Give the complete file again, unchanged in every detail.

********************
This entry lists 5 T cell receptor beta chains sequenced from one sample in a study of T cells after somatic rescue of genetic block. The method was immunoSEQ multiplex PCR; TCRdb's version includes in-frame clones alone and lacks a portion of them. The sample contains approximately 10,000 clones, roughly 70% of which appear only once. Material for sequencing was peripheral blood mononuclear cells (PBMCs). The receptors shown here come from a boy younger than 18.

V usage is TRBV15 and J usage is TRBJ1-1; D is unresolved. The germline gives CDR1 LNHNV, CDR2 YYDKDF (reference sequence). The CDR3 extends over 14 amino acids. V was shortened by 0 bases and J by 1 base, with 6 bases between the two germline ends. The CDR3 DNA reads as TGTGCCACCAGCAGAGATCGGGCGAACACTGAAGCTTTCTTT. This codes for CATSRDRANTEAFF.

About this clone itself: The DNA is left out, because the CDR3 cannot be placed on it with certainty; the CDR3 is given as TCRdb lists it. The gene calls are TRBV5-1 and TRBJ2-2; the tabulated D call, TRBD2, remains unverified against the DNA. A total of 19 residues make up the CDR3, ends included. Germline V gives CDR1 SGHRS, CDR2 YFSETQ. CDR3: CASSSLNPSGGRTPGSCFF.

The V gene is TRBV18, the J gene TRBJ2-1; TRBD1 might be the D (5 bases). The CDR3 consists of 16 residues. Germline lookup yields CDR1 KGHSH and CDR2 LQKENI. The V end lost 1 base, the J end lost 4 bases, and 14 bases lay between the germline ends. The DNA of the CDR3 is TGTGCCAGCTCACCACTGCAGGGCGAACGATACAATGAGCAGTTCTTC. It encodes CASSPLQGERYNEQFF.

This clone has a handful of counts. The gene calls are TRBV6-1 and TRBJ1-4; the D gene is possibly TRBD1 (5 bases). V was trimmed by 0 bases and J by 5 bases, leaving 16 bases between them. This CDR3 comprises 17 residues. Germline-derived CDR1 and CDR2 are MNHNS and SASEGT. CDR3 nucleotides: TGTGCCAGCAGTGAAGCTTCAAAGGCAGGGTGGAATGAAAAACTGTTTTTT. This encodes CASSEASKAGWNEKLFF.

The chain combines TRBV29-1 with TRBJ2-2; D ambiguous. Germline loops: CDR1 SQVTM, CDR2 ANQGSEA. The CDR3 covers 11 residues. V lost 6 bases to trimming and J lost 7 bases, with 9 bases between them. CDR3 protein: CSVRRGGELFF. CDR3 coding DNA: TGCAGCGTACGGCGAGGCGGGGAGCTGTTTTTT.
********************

This entry lists 5 T cell receptor beta chains sequenced from one sample in a study of T cells after somatic rescue of genetic block. The method was immunoSEQ multiplex PCR; TCRdb's version includes in-frame clones alone and lacks a portion of them. The sample contains approximately 10,000 clones, roughly 70% of which appear only once. Material for sequencing was peripheral blood mononuclear cells (PBMCs). The receptors shown here come from a boy younger than 18.

V usage is TRBV15 and J usage is TRBJ1-1; D is unresolved. The germline gives CDR1 LNHNV, CDR2 YYDKDF (reference sequence). The CDR3 extends over 14 amino acids. V was shortened by 0 bases and J by 1 base, with 6 bases between the two germline ends. The CDR3 DNA reads as TGTGCCACCAGCAGAGATCGGGCGAACACTGAAGCTTTCTTT. This codes for CATSRDRANTEAFF.

About this clone itself: The DNA is left out, because the CDR3 cannot be placed on it with certainty; the CDR3 is given as TCRdb lists it. The gene calls are TRBV5-1 and TRBJ2-2; the tabulated D call, TRBD2, remains unverified against the DNA. A total of 19 residues make up the CDR3, ends included. Germline V gives CDR1 SGHRS, CDR2 YFSETQ. CDR3: CASSSLNPSGGRTPGSCFF.

The V gene is TRBV18, the J gene TRBJ2-1; TRBD1 might be the D (5 bases). The CDR3 consists of 16 residues. Germline lookup yields CDR1 KGHSH and CDR2 LQKENI. The V end lost 1 base, the J end lost 4 bases, and 14 bases lay between the germline ends. The DNA of the CDR3 is TGTGCCAGCTCACCACTGCAGGGCGAACGATACAATGAGCAGTTCTTC. It encodes CASSPLQGERYNEQFF.

This clone has a handful of counts. The gene calls are TRBV6-1 and TRBJ1-4; the D gene is possibly TRBD1 (5 bases). V was trimmed by 0 bases and J by 5 bases, leaving 16 bases between them. This CDR3 comprises 17 residues. Germline-derived CDR1 and CDR2 are MNHNS and SASEGT. CDR3 nucleotides: TGTGCCAGCAGTGAAGCTTCAAAGGCAGGGTGGAATGAAAAACTGTTTTTT. This encodes CASSEASKAGWNEKLFF.

The chain combines TRBV29-1 with TRBJ2-2; D ambiguous. Germline loops: CDR1 SQVTM, CDR2 ANQGSEA. The CDR3 covers 11 residues. V lost 6 bases to trimming and J lost 7 bases, with 9 bases between them. CDR3 protein: CSVRRGGELFF. CDR3 coding DNA: TGCAGCGTACGGCGAGGCGGGGAGCTGTTTTTT.